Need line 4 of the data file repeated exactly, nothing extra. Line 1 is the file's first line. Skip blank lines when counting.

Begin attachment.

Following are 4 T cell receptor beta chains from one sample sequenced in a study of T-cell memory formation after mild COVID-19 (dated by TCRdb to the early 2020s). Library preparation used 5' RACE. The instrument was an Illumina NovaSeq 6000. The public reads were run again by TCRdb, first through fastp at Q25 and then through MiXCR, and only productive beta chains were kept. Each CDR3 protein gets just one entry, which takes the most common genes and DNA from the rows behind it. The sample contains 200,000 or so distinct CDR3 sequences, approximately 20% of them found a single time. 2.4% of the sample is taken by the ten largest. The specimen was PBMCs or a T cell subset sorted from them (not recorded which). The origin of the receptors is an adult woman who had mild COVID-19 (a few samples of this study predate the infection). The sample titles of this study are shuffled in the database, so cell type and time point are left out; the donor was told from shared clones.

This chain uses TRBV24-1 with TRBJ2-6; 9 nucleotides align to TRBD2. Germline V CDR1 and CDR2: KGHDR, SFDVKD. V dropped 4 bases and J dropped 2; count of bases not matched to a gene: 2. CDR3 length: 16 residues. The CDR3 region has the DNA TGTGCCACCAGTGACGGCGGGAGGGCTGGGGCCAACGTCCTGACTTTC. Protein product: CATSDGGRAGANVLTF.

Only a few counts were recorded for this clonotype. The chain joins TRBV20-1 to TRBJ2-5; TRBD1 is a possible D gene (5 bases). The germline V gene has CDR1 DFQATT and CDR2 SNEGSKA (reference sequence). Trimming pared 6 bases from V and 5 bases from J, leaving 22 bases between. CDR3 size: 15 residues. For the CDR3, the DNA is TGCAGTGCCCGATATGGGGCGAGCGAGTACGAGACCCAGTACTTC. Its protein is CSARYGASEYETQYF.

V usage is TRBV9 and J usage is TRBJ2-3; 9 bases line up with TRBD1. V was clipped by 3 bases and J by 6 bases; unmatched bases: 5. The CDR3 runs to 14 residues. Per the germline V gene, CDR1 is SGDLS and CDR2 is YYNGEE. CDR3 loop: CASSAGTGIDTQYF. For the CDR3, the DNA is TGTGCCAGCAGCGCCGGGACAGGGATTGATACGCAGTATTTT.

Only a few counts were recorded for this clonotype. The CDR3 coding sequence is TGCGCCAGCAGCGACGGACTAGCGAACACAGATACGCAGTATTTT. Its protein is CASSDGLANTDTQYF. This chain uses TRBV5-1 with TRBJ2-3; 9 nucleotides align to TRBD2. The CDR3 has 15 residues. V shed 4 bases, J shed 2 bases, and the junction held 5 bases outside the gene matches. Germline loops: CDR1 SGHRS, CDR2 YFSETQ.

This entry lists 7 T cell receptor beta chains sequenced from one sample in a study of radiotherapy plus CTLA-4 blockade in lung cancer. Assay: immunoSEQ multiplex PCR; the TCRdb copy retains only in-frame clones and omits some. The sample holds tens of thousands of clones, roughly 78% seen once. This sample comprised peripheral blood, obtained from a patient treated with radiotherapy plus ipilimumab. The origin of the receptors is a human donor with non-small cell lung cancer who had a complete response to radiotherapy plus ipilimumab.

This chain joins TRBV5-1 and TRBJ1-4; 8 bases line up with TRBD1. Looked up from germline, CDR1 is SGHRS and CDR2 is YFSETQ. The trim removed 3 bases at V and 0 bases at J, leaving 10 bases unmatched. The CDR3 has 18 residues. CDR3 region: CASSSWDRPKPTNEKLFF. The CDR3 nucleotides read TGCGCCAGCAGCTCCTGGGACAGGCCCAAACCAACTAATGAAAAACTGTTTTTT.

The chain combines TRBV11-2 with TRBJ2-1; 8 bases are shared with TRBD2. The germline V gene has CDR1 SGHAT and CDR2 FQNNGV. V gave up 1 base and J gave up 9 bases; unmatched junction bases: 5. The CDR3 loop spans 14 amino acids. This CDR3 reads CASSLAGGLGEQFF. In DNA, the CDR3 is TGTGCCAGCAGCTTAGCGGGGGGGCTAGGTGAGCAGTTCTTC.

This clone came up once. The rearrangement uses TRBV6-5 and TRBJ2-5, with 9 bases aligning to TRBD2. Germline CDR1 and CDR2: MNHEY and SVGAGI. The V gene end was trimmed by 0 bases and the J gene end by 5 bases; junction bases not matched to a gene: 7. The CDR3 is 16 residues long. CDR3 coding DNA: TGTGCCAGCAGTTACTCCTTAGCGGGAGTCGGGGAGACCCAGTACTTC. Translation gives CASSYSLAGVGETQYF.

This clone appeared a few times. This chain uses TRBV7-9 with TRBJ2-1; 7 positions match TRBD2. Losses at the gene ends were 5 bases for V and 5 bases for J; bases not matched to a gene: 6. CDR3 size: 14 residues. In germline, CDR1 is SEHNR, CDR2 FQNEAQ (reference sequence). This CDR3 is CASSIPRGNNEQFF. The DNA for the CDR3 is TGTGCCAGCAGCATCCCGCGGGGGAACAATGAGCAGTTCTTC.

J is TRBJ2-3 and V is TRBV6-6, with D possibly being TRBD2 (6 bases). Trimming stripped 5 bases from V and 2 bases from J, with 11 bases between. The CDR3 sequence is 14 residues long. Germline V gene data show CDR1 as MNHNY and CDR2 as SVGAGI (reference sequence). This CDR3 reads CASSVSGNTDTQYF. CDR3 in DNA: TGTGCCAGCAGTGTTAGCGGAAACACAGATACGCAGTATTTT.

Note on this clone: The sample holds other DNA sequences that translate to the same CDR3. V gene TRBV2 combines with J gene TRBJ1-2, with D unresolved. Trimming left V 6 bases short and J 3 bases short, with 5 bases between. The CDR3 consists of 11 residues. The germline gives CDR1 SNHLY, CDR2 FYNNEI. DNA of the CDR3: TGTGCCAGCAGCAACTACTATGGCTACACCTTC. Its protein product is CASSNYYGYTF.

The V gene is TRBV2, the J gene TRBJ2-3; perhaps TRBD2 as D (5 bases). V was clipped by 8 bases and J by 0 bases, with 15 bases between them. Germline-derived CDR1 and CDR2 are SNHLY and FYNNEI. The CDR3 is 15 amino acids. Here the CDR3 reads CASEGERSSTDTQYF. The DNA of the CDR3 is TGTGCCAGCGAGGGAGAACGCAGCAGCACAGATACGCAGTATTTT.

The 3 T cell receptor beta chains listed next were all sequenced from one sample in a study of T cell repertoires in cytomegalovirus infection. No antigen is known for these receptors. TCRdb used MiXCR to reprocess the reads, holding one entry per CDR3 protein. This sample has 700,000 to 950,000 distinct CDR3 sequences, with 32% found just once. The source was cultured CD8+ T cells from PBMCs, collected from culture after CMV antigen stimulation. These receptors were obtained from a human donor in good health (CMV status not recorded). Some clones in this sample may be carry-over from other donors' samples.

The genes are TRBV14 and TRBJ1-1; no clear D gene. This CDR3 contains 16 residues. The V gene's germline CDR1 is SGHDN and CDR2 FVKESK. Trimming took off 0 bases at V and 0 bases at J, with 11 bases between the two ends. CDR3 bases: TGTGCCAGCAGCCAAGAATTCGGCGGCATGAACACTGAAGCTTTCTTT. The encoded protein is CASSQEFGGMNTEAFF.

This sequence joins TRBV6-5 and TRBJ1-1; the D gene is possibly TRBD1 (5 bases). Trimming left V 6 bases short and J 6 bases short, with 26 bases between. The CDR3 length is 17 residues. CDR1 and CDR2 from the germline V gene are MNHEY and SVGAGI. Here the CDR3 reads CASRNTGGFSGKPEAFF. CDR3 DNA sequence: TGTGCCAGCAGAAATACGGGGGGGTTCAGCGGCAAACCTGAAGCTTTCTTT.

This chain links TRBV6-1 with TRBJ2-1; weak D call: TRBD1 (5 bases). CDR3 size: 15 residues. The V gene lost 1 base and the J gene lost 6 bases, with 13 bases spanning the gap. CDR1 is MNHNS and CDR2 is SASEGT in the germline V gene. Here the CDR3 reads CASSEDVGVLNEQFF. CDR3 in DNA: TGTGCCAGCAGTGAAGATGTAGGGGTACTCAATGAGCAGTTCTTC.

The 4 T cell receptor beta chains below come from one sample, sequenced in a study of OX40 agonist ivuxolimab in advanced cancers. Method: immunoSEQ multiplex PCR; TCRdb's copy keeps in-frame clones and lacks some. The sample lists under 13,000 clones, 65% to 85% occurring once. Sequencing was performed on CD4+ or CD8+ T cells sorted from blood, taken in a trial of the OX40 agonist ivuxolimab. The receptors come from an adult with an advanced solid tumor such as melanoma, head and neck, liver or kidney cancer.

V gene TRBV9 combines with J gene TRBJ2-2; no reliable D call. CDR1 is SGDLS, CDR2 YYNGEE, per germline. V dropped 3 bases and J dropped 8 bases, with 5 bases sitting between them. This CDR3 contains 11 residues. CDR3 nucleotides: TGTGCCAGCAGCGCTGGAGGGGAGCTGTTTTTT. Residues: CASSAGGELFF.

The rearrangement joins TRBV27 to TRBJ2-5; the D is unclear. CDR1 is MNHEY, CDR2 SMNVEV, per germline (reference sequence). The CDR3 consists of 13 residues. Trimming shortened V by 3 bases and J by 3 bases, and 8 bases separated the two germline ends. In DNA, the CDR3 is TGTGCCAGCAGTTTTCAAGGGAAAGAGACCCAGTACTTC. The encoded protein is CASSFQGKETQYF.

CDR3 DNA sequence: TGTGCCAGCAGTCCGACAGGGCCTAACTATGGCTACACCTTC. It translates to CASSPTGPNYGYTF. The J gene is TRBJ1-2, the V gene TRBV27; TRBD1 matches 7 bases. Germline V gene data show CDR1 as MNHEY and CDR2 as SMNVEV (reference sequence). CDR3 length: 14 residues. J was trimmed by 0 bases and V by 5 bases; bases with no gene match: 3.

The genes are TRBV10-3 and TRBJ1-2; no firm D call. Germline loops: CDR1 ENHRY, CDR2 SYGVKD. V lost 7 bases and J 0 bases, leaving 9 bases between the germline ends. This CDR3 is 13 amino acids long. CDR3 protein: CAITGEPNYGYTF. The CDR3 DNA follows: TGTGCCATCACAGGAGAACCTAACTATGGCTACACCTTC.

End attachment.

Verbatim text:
V usage is TRBV9 and J usage is TRBJ2-3; 9 bases line up with TRBD1. V was clipped by 3 bases and J by 6 bases; unmatched bases: 5. The CDR3 runs to 14 residues. Per the germline V gene, CDR1 is SGDLS and CDR2 is YYNGEE. CDR3 loop: CASSAGTGIDTQYF. For the CDR3, the DNA is TGTGCCAGCAGCGCCGGGACAGGGATTGATACGCAGTATTTT.